Despite what's happened in the Gulf, we're not opposed to off-shore energy operations -- that is, as long as they resemble Grimshaw and Arup's Aerogenerator X. Attached to the shallower end of the sea floor, the Aerogenerator X is a reinterpreted wind turbine that takes advantage of volatile sea winds. As an update to British company Wind Power Limited's original Aerogenerator design, X spans 880 feet and can generate twice the power (10 megawatts) of the original. The first Aerogenerator, like many wind turbines, suffers as the result of weight-induced fatigue on the blades. The new design is only half the height of the original, though, with its weight centered in its base, reducing the stress on the blades while generating more electricity.

Jelloware by The Way We See The World

Jelloware by The Way We See The World
Jelloware may be a bit of a misnomer for these edible and biodegradable cups, but we can imagine that the designers at The Way We See The World didn't think Agarware was a very pretty name. Unlike Jell-O, which is made from animal gelatin, Jelloware cups are constructed completely from agar agar, a polysaccharide derived from red algae. As a vegetarian gelatin substitute, agar agar is used in the stabilizing surface in Petri dishes, the Japanese dessert yōkan, medications, and commercially produced food. It is also enjoying a renaissance by molecular gastronmists. The Jelloware comes in various flavors, including lemon/basil, ginger/mint and rosemary/beet (an addition that we could personally do without). But the best part about Jelloware is that, when you're through, you can feel great about littering; the disintegrating cups will only nurture your growing plants.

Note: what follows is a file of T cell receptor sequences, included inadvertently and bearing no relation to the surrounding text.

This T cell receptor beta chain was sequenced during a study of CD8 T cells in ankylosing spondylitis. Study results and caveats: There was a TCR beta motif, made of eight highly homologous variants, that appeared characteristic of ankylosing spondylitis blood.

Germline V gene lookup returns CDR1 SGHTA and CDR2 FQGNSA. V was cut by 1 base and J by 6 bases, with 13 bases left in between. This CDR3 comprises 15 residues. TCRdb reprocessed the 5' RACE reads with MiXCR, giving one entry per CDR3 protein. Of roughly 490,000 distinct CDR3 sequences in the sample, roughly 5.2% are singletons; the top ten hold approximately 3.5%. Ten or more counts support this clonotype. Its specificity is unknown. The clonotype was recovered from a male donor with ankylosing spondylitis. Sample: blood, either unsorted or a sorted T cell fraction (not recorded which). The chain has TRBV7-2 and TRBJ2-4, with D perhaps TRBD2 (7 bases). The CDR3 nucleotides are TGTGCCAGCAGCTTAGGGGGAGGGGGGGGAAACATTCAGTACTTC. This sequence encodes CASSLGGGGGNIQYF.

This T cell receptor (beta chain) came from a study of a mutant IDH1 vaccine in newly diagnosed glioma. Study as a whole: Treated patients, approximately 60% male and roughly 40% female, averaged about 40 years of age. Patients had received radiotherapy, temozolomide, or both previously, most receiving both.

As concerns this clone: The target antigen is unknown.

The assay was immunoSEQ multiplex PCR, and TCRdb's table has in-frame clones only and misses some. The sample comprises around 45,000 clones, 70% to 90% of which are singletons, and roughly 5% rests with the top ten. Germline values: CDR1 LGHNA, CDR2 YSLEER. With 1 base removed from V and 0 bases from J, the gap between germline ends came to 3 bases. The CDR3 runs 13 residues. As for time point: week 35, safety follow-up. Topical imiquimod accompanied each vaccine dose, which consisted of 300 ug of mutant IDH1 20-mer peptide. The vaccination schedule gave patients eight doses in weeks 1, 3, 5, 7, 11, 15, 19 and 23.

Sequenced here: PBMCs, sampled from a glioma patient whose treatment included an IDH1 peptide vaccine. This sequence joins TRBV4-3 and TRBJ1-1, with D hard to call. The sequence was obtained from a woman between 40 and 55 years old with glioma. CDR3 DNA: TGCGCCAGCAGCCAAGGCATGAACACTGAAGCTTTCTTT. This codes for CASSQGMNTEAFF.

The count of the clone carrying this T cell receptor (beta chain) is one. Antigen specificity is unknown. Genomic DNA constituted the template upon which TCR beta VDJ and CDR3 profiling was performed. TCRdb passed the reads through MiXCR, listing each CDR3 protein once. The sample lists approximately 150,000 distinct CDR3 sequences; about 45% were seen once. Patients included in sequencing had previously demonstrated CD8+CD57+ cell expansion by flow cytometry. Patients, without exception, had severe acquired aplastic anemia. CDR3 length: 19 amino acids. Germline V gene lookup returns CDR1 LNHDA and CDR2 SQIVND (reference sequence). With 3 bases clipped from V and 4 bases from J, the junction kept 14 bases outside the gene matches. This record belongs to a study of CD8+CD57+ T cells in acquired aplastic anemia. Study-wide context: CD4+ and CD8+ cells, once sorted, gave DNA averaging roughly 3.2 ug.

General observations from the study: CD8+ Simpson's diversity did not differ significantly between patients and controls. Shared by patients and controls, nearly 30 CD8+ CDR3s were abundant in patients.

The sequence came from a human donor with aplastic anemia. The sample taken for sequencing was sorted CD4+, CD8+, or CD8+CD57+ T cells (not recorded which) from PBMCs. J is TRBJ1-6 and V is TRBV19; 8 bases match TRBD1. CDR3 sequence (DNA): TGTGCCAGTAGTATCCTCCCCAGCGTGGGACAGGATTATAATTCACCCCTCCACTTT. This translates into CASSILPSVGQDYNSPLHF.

Moshi by Rolando Hernández Garcilazo

Moshi by Rolando Hernández Garcilazo
Rolando Hernández Garcilazo's Moshi kitchenette is ambitious, to say the least; a solution for cramped living spaces, the compact Moshi unit boasts a sink, refrigerator, dish dryer, induction cook-top and washer/dryer, along with a separate touch-screen control panel and sensor-enabled shelf. This beautiful little design does sport a number of problems, though, the most glaring of which is the fact that an all-in-one modular kitchenette would probably sport an asking price too expensive for tiny apartment dwellers -- and what kind of studio comes without a fridge, cook-top, or sink?